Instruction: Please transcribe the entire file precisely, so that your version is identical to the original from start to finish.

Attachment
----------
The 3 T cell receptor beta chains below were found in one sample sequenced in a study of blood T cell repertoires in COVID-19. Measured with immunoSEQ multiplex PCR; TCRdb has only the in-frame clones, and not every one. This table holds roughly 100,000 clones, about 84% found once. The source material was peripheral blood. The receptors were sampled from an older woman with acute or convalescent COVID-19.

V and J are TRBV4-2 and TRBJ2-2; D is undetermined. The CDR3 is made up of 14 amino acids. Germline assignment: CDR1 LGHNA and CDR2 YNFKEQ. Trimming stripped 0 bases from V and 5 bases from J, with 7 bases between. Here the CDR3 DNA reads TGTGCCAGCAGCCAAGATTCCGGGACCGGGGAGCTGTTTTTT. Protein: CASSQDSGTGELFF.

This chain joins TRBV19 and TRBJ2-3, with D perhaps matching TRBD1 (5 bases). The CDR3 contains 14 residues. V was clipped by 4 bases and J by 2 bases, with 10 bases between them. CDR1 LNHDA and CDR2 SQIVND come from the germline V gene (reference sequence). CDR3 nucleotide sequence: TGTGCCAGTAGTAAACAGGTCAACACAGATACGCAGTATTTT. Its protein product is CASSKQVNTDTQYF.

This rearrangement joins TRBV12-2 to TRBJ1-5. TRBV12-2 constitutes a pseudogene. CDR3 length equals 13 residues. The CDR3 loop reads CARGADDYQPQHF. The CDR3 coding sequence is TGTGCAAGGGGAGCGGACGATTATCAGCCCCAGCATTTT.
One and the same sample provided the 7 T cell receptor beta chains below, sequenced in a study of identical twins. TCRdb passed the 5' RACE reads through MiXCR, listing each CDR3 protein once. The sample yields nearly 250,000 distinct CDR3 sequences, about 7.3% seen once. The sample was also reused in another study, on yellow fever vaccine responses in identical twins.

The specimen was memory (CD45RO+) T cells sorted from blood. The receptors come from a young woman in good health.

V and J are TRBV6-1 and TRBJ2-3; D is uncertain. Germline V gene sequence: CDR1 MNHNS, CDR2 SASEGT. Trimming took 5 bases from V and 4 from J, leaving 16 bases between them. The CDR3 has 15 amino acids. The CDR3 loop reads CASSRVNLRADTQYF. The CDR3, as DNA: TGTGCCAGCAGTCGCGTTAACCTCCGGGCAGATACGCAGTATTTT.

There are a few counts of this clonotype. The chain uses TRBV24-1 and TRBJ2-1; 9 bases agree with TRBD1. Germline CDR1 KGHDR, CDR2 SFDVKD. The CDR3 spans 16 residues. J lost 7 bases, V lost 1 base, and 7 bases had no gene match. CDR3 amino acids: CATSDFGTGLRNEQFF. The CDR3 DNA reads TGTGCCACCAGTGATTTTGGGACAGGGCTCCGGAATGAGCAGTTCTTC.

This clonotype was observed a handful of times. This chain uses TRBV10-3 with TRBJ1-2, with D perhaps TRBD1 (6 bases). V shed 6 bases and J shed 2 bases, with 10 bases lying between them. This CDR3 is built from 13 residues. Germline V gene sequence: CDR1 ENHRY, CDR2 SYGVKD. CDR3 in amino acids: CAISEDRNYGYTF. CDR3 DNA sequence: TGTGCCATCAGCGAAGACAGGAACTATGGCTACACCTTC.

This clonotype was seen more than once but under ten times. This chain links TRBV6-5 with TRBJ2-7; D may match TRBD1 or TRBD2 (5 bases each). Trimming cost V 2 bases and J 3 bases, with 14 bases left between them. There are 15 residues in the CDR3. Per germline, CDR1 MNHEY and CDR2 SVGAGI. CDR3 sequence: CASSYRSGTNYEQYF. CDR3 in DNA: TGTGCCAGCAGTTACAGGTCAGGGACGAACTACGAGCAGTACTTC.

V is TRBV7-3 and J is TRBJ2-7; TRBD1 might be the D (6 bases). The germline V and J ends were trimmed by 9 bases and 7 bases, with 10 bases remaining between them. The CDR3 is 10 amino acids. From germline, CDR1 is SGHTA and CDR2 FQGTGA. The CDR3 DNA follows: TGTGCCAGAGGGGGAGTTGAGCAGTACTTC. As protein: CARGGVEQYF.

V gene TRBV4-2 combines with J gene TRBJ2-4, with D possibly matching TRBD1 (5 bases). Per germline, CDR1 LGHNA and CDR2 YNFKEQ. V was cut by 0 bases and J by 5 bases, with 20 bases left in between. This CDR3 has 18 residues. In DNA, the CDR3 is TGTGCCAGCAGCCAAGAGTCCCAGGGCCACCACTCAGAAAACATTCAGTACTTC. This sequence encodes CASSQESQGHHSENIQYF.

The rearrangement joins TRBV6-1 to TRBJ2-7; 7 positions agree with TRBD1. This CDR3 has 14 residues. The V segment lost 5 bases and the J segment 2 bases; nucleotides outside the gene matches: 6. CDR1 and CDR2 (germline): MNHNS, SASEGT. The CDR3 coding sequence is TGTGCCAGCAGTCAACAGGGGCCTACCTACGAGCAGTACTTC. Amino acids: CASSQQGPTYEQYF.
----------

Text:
The 3 T cell receptor beta chains below were found in one sample sequenced in a study of blood T cell repertoires in COVID-19. Measured with immunoSEQ multiplex PCR; TCRdb has only the in-frame clones, and not every one. This table holds roughly 100,000 clones, about 84% found once. The source material was peripheral blood. The receptors were sampled from an older woman with acute or convalescent COVID-19.

V and J are TRBV4-2 and TRBJ2-2; D is undetermined. The CDR3 is made up of 14 amino acids. Germline assignment: CDR1 LGHNA and CDR2 YNFKEQ. Trimming stripped 0 bases from V and 5 bases from J, with 7 bases between. Here the CDR3 DNA reads TGTGCCAGCAGCCAAGATTCCGGGACCGGGGAGCTGTTTTTT. Protein: CASSQDSGTGELFF.

This chain joins TRBV19 and TRBJ2-3, with D perhaps matching TRBD1 (5 bases). The CDR3 contains 14 residues. V was clipped by 4 bases and J by 2 bases, with 10 bases between them. CDR1 LNHDA and CDR2 SQIVND come from the germline V gene (reference sequence). CDR3 nucleotide sequence: TGTGCCAGTAGTAAACAGGTCAACACAGATACGCAGTATTTT. Its protein product is CASSKQVNTDTQYF.

This rearrangement joins TRBV12-2 to TRBJ1-5. TRBV12-2 constitutes a pseudogene. CDR3 length equals 13 residues. The CDR3 loop reads CARGADDYQPQHF. The CDR3 coding sequence is TGTGCAAGGGGAGCGGACGATTATCAGCCCCAGCATTTT.
One and the same sample provided the 7 T cell receptor beta chains below, sequenced in a study of identical twins. TCRdb passed the 5' RACE reads through MiXCR, listing each CDR3 protein once. The sample yields nearly 250,000 distinct CDR3 sequences, about 7.3% seen once. The sample was also reused in another study, on yellow fever vaccine responses in identical twins.

The specimen was memory (CD45RO+) T cells sorted from blood. The receptors come from a young woman in good health.

V and J are TRBV6-1 and TRBJ2-3; D is uncertain. Germline V gene sequence: CDR1 MNHNS, CDR2 SASEGT. Trimming took 5 bases from V and 4 from J, leaving 16 bases between them. The CDR3 has 15 amino acids. The CDR3 loop reads CASSRVNLRADTQYF. The CDR3, as DNA: TGTGCCAGCAGTCGCGTTAACCTCCGGGCAGATACGCAGTATTTT.

There are a few counts of this clonotype. The chain uses TRBV24-1 and TRBJ2-1; 9 bases agree with TRBD1. Germline CDR1 KGHDR, CDR2 SFDVKD. The CDR3 spans 16 residues. J lost 7 bases, V lost 1 base, and 7 bases had no gene match. CDR3 amino acids: CATSDFGTGLRNEQFF. The CDR3 DNA reads TGTGCCACCAGTGATTTTGGGACAGGGCTCCGGAATGAGCAGTTCTTC.

This clonotype was observed a handful of times. This chain uses TRBV10-3 with TRBJ1-2, with D perhaps TRBD1 (6 bases). V shed 6 bases and J shed 2 bases, with 10 bases lying between them. This CDR3 is built from 13 residues. Germline V gene sequence: CDR1 ENHRY, CDR2 SYGVKD. CDR3 in amino acids: CAISEDRNYGYTF. CDR3 DNA sequence: TGTGCCATCAGCGAAGACAGGAACTATGGCTACACCTTC.

This clonotype was seen more than once but under ten times. This chain links TRBV6-5 with TRBJ2-7; D may match TRBD1 or TRBD2 (5 bases each). Trimming cost V 2 bases and J 3 bases, with 14 bases left between them. There are 15 residues in the CDR3. Per germline, CDR1 MNHEY and CDR2 SVGAGI. CDR3 sequence: CASSYRSGTNYEQYF. CDR3 in DNA: TGTGCCAGCAGTTACAGGTCAGGGACGAACTACGAGCAGTACTTC.

V is TRBV7-3 and J is TRBJ2-7; TRBD1 might be the D (6 bases). The germline V and J ends were trimmed by 9 bases and 7 bases, with 10 bases remaining between them. The CDR3 is 10 amino acids. From germline, CDR1 is SGHTA and CDR2 FQGTGA. The CDR3 DNA follows: TGTGCCAGAGGGGGAGTTGAGCAGTACTTC. As protein: CARGGVEQYF.

V gene TRBV4-2 combines with J gene TRBJ2-4, with D possibly matching TRBD1 (5 bases). Per germline, CDR1 LGHNA and CDR2 YNFKEQ. V was cut by 0 bases and J by 5 bases, with 20 bases left in between. This CDR3 has 18 residues. In DNA, the CDR3 is TGTGCCAGCAGCCAAGAGTCCCAGGGCCACCACTCAGAAAACATTCAGTACTTC. This sequence encodes CASSQESQGHHSENIQYF.

The rearrangement joins TRBV6-1 to TRBJ2-7; 7 positions agree with TRBD1. This CDR3 has 14 residues. The V segment lost 5 bases and the J segment 2 bases; nucleotides outside the gene matches: 6. CDR1 and CDR2 (germline): MNHNS, SASEGT. The CDR3 coding sequence is TGTGCCAGCAGTCAACAGGGGCCTACCTACGAGCAGTACTTC. Amino acids: CASSQQGPTYEQYF.